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Sony Tablet P review: First Look

The quirky and distinctive design of the Sony Tablet P sets it apart from all the other tablets out there. Seth Barton cracks it open to see what all the fuss is about in our first look.

It's not ideal for watching videos, obviously, as you're limited to one small screen for playback. It's also a pain for many apps, particularly games, where you need to switch between the two touch screens in mid-play (there's a reason the 3DS and DS only has one touch screen out of two). However, typing on one screen while looking at the other felt like using a mini laptop, and turning the device sideways lets you read books with opposing pages - a gimmick maybe, but it works well.

Build quality felt superb. Many devices with fascias feel a bit cheap and creaky, but the Tablet P exhibited none of this, and the matt finish has real class. The hinges felt very well constructed and possibly even a little too stiff, though the lid stayed exactly where you put it, so it is probably a sensible design decision.

The Tablet P's hinge feels reassuringly sturdy.

Sony has packed so much into this small device, that it feels quite weighty for its size. It's a just an illusion though, as it actually weighs just 372g, less than two thirds of the weight of most 10.1in tablets and just 37g more than the Samsung Galaxy Tab 7.7 - a weight difference that would be roughly reversed once you'd added any kind of case to protect the Samsung tablet.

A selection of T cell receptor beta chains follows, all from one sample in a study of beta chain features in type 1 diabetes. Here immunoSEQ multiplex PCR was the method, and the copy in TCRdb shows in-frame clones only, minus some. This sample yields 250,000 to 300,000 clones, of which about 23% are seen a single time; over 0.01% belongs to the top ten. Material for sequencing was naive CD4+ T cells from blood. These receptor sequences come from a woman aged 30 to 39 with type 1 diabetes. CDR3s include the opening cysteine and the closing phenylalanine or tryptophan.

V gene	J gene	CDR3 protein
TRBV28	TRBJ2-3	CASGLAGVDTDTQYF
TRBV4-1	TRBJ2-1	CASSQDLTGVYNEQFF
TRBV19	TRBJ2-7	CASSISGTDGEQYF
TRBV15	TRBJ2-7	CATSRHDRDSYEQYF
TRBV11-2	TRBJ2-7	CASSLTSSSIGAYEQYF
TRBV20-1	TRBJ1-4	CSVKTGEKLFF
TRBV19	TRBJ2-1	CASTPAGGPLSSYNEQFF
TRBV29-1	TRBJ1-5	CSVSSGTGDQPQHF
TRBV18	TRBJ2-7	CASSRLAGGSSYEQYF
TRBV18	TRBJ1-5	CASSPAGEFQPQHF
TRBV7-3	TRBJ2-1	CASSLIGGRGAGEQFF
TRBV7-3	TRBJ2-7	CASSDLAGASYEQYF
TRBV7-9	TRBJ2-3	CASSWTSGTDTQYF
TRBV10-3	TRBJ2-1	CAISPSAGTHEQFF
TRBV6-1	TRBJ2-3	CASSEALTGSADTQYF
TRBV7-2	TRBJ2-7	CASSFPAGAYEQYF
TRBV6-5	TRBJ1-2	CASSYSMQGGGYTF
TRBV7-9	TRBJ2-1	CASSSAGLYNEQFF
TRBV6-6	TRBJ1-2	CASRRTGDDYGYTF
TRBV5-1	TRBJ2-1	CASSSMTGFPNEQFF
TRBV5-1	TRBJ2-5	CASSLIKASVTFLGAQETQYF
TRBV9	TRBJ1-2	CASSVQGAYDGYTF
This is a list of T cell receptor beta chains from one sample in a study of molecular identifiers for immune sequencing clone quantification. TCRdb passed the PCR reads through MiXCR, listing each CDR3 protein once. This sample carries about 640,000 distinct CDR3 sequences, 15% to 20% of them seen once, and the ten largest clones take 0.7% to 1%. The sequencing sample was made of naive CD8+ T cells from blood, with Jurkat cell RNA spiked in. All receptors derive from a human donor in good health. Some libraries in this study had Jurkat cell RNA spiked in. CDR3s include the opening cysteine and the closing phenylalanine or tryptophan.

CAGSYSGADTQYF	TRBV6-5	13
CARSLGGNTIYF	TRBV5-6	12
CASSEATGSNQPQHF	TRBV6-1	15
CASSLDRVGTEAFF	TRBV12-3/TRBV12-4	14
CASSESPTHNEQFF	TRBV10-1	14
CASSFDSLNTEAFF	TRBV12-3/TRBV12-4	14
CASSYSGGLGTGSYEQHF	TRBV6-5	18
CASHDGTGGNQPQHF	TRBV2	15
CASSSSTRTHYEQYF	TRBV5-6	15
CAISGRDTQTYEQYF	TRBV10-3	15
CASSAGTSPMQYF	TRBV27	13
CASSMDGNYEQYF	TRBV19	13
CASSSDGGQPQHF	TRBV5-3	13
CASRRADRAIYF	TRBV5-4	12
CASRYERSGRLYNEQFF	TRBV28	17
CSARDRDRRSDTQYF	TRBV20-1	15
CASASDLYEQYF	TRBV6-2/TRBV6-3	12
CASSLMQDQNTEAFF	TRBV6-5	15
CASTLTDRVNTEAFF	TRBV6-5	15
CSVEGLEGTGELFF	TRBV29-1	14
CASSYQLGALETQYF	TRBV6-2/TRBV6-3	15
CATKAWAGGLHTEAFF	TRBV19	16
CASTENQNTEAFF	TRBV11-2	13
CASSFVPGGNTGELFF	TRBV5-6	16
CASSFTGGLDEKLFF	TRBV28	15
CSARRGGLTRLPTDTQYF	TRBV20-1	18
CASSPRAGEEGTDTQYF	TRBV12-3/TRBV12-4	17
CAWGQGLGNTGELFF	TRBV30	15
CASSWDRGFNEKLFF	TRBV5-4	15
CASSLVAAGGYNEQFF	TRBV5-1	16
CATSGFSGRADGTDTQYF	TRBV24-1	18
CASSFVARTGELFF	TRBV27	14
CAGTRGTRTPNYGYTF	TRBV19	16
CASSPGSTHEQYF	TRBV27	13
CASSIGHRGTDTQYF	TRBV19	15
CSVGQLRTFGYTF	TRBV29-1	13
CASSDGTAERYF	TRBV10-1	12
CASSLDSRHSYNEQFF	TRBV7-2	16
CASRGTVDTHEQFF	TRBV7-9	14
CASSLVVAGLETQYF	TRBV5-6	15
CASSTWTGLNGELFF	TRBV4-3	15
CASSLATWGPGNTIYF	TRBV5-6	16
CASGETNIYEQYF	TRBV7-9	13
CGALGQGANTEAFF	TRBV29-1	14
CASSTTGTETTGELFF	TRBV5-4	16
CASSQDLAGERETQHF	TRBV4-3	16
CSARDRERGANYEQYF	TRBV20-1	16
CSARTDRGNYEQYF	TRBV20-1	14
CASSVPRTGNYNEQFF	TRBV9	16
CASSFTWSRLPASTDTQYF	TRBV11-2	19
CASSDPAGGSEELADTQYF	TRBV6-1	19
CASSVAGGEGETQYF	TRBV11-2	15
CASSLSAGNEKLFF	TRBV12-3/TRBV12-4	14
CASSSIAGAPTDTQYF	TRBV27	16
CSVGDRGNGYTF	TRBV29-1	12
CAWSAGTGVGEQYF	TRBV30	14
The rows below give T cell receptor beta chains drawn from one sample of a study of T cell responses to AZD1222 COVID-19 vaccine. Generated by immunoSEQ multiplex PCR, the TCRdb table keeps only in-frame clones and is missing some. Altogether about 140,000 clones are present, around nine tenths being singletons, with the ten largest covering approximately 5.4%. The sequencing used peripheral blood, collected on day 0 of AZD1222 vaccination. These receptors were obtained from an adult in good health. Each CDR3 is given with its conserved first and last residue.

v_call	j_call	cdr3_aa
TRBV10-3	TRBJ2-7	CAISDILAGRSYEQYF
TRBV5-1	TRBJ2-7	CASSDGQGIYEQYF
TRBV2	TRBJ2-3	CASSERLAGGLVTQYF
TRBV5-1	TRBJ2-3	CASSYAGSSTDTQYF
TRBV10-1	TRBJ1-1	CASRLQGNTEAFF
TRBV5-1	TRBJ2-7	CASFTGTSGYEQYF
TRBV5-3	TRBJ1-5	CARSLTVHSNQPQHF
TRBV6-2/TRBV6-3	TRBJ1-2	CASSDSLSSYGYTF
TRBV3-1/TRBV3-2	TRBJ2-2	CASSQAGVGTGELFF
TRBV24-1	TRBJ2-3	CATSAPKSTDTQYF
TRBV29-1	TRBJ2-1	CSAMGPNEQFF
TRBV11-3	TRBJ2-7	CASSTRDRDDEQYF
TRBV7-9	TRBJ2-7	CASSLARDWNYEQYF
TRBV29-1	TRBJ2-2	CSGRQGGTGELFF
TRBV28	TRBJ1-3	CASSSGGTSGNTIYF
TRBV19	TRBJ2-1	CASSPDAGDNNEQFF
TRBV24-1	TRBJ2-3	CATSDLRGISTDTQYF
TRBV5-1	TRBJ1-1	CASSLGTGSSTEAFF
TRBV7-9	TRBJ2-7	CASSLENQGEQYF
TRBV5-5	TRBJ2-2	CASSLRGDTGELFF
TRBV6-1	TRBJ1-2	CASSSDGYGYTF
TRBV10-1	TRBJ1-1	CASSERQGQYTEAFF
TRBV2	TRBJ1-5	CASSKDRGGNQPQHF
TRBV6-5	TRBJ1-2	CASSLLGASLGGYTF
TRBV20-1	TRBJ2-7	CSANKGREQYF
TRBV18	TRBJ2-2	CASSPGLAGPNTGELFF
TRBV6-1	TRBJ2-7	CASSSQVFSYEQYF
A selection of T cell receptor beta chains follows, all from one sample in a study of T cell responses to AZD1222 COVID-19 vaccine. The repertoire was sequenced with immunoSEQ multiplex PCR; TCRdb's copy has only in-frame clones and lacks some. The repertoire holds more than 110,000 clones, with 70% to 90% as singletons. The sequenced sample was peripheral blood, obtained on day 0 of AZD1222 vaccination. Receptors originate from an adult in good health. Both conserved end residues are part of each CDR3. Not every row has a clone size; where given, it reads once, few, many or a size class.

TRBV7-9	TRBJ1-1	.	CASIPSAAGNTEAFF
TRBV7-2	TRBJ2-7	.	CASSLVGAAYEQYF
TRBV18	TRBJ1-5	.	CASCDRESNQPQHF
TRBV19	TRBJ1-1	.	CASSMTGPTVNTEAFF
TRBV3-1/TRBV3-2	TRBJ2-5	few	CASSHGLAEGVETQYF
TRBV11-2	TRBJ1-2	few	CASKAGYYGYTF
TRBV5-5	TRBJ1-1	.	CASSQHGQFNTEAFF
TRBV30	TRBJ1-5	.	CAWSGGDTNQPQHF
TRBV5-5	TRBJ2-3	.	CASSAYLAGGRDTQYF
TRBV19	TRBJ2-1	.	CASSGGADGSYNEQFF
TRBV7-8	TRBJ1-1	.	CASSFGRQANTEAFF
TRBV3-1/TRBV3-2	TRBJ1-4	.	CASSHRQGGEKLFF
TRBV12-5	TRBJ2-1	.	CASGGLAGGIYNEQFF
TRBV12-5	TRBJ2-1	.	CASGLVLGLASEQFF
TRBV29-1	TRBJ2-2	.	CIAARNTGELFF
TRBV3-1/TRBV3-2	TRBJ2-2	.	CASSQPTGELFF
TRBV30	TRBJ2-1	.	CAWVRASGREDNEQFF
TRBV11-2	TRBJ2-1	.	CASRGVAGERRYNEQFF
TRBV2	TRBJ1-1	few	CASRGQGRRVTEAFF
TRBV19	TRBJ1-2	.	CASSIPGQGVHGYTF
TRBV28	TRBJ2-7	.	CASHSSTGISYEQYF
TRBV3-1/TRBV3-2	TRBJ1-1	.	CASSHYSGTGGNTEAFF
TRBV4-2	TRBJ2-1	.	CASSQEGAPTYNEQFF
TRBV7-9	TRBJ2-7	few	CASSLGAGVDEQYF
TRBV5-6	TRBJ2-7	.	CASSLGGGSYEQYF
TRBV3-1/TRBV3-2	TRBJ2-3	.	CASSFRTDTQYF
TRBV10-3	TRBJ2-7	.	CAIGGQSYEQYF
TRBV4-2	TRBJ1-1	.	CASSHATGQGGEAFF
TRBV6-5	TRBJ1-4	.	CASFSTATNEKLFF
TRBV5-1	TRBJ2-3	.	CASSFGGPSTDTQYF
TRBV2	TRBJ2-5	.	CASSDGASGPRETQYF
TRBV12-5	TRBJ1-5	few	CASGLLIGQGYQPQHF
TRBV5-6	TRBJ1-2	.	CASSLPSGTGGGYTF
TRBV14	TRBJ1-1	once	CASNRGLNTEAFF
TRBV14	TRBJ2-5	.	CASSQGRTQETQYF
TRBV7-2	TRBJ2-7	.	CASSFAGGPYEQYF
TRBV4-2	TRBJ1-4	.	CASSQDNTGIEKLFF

The 1GHz dual-core Tegra 2 chipset is no surprise, but the 4GB of internal storage seems a bit tight - a 2GB microSD card is supplied for the external card slot too. There's only one model going on sale in November, and that comes with Wi-Fi and 3G built-in, as befits its highly portable nature. With official pricing estimated to be 479, it's not especially cheap but it does feel worth it with so much effort going into the design.

The Tablet P is undeniably chunky.

So what are our first impressions?

Verdict

With the Tablet P Sony is stating that it's big enough and bold enough not to follow Apple's lead, and for this we applaud it. However, it's certainly a try before you buy device, especially if video is more important to you than portability and convenience.

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